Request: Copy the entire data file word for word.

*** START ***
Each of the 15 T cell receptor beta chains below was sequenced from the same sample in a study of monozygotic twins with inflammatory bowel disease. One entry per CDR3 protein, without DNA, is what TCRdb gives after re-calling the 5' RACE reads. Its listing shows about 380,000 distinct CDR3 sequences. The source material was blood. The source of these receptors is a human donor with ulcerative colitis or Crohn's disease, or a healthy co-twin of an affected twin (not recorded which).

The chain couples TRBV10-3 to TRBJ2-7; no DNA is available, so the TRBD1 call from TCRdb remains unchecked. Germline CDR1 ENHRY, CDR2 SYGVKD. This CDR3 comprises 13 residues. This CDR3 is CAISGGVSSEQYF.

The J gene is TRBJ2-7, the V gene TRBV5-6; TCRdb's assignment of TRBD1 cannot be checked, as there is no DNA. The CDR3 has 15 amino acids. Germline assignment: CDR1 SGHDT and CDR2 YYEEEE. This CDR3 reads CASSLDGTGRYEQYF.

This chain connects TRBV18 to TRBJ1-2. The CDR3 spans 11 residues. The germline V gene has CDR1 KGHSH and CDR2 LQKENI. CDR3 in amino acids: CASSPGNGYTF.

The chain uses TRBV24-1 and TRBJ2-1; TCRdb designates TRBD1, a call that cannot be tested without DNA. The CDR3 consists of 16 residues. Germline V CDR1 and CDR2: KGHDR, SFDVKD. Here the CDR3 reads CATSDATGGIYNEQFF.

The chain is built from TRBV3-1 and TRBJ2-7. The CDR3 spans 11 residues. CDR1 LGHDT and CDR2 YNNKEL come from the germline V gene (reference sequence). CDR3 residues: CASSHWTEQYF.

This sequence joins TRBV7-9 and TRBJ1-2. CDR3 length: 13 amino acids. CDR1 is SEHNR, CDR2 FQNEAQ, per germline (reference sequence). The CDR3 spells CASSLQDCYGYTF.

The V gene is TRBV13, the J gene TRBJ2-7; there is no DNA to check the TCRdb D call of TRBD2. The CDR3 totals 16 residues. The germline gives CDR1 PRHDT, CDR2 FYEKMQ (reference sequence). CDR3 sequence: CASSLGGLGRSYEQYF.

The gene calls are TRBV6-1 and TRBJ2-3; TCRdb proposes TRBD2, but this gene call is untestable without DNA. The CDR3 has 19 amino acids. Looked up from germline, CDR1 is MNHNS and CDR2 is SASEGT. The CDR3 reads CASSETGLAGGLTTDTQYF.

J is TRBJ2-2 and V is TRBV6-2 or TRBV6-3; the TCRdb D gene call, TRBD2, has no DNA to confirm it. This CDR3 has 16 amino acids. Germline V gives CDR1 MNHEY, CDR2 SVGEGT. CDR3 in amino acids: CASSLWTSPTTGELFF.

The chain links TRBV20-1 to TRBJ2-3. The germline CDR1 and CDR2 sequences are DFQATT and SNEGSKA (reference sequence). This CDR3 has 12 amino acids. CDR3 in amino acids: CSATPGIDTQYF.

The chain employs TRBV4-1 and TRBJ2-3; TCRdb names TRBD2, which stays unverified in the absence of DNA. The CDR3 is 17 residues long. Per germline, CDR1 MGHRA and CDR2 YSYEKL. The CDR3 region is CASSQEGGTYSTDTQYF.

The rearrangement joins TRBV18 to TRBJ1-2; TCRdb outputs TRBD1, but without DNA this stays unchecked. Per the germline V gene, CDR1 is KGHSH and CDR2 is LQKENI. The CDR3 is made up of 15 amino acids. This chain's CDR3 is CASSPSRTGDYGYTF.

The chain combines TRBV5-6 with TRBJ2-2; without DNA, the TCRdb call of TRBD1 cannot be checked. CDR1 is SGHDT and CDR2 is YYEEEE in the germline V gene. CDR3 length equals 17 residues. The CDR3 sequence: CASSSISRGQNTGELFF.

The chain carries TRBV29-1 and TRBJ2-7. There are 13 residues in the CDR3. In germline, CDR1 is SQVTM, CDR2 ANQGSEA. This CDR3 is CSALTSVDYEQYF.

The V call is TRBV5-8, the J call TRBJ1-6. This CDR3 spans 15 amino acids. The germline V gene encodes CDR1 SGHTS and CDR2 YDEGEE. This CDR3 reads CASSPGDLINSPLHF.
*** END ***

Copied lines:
Each of the 15 T cell receptor beta chains below was sequenced from the same sample in a study of monozygotic twins with inflammatory bowel disease. One entry per CDR3 protein, without DNA, is what TCRdb gives after re-calling the 5' RACE reads. Its listing shows about 380,000 distinct CDR3 sequences. The source material was blood. The source of these receptors is a human donor with ulcerative colitis or Crohn's disease, or a healthy co-twin of an affected twin (not recorded which).

The chain couples TRBV10-3 to TRBJ2-7; no DNA is available, so the TRBD1 call from TCRdb remains unchecked. Germline CDR1 ENHRY, CDR2 SYGVKD. This CDR3 comprises 13 residues. This CDR3 is CAISGGVSSEQYF.

The J gene is TRBJ2-7, the V gene TRBV5-6; TCRdb's assignment of TRBD1 cannot be checked, as there is no DNA. The CDR3 has 15 amino acids. Germline assignment: CDR1 SGHDT and CDR2 YYEEEE. This CDR3 reads CASSLDGTGRYEQYF.

This chain connects TRBV18 to TRBJ1-2. The CDR3 spans 11 residues. The germline V gene has CDR1 KGHSH and CDR2 LQKENI. CDR3 in amino acids: CASSPGNGYTF.

The chain uses TRBV24-1 and TRBJ2-1; TCRdb designates TRBD1, a call that cannot be tested without DNA. The CDR3 consists of 16 residues. Germline V CDR1 and CDR2: KGHDR, SFDVKD. Here the CDR3 reads CATSDATGGIYNEQFF.

The chain is built from TRBV3-1 and TRBJ2-7. The CDR3 spans 11 residues. CDR1 LGHDT and CDR2 YNNKEL come from the germline V gene (reference sequence). CDR3 residues: CASSHWTEQYF.

This sequence joins TRBV7-9 and TRBJ1-2. CDR3 length: 13 amino acids. CDR1 is SEHNR, CDR2 FQNEAQ, per germline (reference sequence). The CDR3 spells CASSLQDCYGYTF.

The V gene is TRBV13, the J gene TRBJ2-7; there is no DNA to check the TCRdb D call of TRBD2. The CDR3 totals 16 residues. The germline gives CDR1 PRHDT, CDR2 FYEKMQ (reference sequence). CDR3 sequence: CASSLGGLGRSYEQYF.

The gene calls are TRBV6-1 and TRBJ2-3; TCRdb proposes TRBD2, but this gene call is untestable without DNA. The CDR3 has 19 amino acids. Looked up from germline, CDR1 is MNHNS and CDR2 is SASEGT. The CDR3 reads CASSETGLAGGLTTDTQYF.

J is TRBJ2-2 and V is TRBV6-2 or TRBV6-3; the TCRdb D gene call, TRBD2, has no DNA to confirm it. This CDR3 has 16 amino acids. Germline V gives CDR1 MNHEY, CDR2 SVGEGT. CDR3 in amino acids: CASSLWTSPTTGELFF.

The chain links TRBV20-1 to TRBJ2-3. The germline CDR1 and CDR2 sequences are DFQATT and SNEGSKA (reference sequence). This CDR3 has 12 amino acids. CDR3 in amino acids: CSATPGIDTQYF.

The chain employs TRBV4-1 and TRBJ2-3; TCRdb names TRBD2, which stays unverified in the absence of DNA. The CDR3 is 17 residues long. Per germline, CDR1 MGHRA and CDR2 YSYEKL. The CDR3 region is CASSQEGGTYSTDTQYF.

The rearrangement joins TRBV18 to TRBJ1-2; TCRdb outputs TRBD1, but without DNA this stays unchecked. Per the germline V gene, CDR1 is KGHSH and CDR2 is LQKENI. The CDR3 is made up of 15 amino acids. This chain's CDR3 is CASSPSRTGDYGYTF.

The chain combines TRBV5-6 with TRBJ2-2; without DNA, the TCRdb call of TRBD1 cannot be checked. CDR1 is SGHDT and CDR2 is YYEEEE in the germline V gene. CDR3 length equals 17 residues. The CDR3 sequence: CASSSISRGQNTGELFF.

The chain carries TRBV29-1 and TRBJ2-7. There are 13 residues in the CDR3. In germline, CDR1 is SQVTM, CDR2 ANQGSEA. This CDR3 is CSALTSVDYEQYF.

The V call is TRBV5-8, the J call TRBJ1-6. This CDR3 spans 15 amino acids. The germline V gene encodes CDR1 SGHTS and CDR2 YDEGEE. This CDR3 reads CASSPGDLINSPLHF.